Councilwoman Mary Jo Hafen recently commented as she visited with some of our Santa Clara citizens, something came to her attention that surprised both of us. It seems that many of our residents are not aware of the impact they can have personally on the Santa Clara economy by a simple thing like SHOPPING in SANTA CLARA whenever possible. Since you may be one of those who has been unclear as to the importance of shopping locally, let me share a few thoughts for you to consider and remind your friends and neighbors. Fifty percent of every sales tax dollar collected at a Santa Clara business stays here to support things such as roads, public safety, fire protection, parks, and other city services. The other fifty percent is redistributed throughout the state based on population.
Money spent in Santa Clara supports local services in Santa Clara. A 2004 study found that for every $100 spent at a local business, approximately $68 remained in the community versus $43 for national chain stores and if you shop online virtually no money stays local. Studies have also shown that property values increase when the town has vibrant neighborhood shopping. This helps fund essential city services such as fire and police protection lessening the burden on property tax. Local businesses provide shopping convenience as well as jobs for our residents. Harmon’s is the largest employer of Santa Clara Residents. Local businesses are also more likely to donate to local causes and support community programs such as little league, scouting, school activities, Swiss Days, etc. Let’s help keep them in business and give other businesses the incentive to locate here. Doing so will help keep property taxes lower and improve the quality of services the city can provide.
On August 16th, the Washington County Commission decided to place the proposed quarter-cent local transportation option sales tax (one penny for every $4 dollars), on the November election ballot for voters to decide. The proposal will not apply to medical bills, food, utilities, mortgages, loan payments, fuel, or prescription drugs. The proposed local option is by law dedicated to fund much needed local transportation system maintenance and improvements. If voters in Washington County approve the proposal, the bill would allocate 40 percent of the funds collected to cities and towns and 60 percent to Washington County; with specific provisions to provide additional funding for SunTrans where the transit service exists. Gas tax revenues have not kept up with maintenance needs forcing local cities including Santa Clara to delay important road repairs or use general fund money to address the problems. That means less money is available for critical services like public safety and utilities.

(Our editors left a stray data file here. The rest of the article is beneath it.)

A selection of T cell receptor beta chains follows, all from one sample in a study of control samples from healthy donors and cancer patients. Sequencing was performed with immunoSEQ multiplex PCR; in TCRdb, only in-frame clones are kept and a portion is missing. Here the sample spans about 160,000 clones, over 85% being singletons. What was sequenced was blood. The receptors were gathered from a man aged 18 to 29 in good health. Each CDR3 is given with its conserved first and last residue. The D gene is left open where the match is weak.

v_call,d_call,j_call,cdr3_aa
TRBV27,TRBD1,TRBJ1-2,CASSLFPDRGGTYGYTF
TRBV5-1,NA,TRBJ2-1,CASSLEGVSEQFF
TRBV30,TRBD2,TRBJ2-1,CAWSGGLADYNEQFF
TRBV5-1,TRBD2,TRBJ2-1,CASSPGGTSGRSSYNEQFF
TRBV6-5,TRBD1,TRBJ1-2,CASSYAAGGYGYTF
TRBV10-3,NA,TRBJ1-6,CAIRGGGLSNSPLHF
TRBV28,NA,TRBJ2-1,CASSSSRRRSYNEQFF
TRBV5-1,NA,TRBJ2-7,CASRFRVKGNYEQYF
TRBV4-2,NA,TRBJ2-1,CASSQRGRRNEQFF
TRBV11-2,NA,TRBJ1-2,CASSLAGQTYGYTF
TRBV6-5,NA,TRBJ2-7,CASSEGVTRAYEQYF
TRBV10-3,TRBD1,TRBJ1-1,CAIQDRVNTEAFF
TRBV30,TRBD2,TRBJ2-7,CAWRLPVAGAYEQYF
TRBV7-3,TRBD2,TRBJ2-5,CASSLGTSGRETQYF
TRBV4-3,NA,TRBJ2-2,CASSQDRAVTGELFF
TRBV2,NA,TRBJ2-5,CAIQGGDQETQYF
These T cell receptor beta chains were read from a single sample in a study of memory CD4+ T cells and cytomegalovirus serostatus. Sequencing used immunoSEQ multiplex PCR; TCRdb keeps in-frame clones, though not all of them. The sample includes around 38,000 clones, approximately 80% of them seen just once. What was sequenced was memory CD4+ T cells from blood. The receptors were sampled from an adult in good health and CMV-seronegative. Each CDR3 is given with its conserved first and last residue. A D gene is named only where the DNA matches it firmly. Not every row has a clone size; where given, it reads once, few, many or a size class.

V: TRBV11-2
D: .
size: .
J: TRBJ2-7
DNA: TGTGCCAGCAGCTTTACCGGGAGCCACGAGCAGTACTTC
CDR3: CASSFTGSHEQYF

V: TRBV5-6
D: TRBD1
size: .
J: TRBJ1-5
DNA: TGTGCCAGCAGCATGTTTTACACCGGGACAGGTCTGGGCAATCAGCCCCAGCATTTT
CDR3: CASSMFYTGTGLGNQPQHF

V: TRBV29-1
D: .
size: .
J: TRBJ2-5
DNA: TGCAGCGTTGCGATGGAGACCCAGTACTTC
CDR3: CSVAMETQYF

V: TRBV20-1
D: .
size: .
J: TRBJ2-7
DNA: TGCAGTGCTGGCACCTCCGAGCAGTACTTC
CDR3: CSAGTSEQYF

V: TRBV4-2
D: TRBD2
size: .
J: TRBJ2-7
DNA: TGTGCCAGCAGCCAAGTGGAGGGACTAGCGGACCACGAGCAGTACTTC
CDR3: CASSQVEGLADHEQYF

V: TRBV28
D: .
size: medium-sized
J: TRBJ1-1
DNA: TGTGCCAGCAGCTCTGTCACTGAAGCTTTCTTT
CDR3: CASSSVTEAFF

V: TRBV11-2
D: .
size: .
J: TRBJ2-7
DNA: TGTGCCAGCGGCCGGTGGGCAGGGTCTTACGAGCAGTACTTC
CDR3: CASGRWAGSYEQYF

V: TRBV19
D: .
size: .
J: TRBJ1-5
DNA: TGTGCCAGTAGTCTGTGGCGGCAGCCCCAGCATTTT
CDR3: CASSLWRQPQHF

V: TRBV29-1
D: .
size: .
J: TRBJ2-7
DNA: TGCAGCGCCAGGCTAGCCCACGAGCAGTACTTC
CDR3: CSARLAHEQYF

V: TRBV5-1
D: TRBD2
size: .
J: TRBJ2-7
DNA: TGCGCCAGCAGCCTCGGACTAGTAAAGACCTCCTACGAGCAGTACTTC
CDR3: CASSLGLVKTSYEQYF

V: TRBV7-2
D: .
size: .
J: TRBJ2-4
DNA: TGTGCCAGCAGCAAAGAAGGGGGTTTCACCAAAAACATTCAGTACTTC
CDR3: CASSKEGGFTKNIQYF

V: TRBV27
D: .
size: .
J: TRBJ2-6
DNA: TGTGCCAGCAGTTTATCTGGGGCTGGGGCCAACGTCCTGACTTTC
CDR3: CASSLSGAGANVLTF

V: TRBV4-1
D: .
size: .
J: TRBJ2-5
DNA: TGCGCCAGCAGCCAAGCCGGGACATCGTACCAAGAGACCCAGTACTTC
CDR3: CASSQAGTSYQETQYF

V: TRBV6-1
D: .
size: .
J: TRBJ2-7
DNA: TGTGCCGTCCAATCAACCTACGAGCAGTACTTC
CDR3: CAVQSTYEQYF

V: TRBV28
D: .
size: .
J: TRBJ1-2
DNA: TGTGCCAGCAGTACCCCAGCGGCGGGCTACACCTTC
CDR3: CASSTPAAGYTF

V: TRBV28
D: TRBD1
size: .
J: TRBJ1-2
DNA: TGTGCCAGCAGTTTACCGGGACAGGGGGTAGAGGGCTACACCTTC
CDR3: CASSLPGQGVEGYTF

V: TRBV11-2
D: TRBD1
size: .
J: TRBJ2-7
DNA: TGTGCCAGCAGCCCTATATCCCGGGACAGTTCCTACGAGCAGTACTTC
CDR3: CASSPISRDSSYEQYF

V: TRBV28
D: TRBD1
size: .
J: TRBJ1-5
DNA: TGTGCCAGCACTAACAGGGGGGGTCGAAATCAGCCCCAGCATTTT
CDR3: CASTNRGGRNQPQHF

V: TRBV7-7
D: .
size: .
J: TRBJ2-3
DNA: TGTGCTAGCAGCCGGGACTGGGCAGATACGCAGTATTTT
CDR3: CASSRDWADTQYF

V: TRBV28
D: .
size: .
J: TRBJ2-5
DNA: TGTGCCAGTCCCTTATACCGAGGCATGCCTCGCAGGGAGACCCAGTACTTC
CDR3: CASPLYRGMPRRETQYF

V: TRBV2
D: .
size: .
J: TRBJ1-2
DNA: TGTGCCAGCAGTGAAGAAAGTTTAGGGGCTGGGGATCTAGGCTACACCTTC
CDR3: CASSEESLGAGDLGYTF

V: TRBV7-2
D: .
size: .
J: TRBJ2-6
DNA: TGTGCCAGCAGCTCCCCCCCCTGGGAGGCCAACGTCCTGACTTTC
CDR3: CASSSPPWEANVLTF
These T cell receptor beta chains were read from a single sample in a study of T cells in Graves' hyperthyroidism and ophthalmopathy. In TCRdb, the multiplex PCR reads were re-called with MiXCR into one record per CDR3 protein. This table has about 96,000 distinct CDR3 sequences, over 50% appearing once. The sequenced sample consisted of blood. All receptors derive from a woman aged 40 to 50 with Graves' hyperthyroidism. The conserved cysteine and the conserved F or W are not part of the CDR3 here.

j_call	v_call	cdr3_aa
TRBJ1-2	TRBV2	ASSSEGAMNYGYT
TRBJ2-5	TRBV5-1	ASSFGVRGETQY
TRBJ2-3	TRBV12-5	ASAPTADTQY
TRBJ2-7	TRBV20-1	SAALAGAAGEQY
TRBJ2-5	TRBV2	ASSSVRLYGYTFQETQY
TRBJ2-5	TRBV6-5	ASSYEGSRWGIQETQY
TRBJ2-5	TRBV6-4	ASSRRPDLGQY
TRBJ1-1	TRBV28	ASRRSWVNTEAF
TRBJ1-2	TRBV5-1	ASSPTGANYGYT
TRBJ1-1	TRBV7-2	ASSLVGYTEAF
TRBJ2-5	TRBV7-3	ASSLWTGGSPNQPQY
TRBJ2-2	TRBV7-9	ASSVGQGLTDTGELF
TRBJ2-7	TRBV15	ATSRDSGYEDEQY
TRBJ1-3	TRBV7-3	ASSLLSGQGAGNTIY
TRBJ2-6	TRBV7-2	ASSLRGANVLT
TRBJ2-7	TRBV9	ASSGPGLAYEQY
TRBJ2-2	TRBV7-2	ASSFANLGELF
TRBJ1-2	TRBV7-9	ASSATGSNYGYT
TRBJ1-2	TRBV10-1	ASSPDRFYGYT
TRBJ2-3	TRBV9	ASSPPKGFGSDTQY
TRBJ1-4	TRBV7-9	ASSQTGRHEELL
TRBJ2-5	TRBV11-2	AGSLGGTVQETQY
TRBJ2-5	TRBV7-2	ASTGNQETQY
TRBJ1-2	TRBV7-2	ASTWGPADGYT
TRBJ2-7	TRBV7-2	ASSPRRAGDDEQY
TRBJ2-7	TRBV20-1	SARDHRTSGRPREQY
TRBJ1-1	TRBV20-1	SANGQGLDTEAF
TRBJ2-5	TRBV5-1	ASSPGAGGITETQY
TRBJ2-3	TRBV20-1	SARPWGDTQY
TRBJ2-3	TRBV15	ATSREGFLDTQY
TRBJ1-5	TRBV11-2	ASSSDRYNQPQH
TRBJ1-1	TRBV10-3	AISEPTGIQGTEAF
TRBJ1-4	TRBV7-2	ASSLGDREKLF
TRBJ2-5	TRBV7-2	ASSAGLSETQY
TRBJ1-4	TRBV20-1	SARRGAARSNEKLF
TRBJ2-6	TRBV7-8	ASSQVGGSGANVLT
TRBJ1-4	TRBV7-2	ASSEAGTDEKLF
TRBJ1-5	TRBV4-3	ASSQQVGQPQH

It is estimated 40% of the new sales tax will be paid by visitors who live outside of Washington County. Neglecting our roads cost each of us much more in the long run. Ultimately, if not from the local option, localities will have to offset the rising transportation maintenance costs with other mechanisms such as raising property tax or street maintenance fees. These new funds cannot be allocated anywhere other than for transportation improvements by law. They can fund additional street pavement maintenance, and construction of sidewalk, trails and bike paths within the community. Choosing to maintain our roads today is the financially responsible and fiscally conservative approach for the community. Roads do not last forever, for every $1 we invest now in maintaining our road infrastructure, we save $6 in future road repair costs, and up to $25 in road reconstruction work. Voters get to decide what the next step is. Take the time to review the proposal and let your voice be heard in the November election.
On a lighter note, Swiss Days is rapidly approaching and should be a great time for everyone. I hope everyone en-joys the cooling temperatures and the wonderful fall season. It’s always my favorite time of year. Until next month, stay safe Santa Clara.
Mayor Rick Rosenberg, firstname.lastname@example.org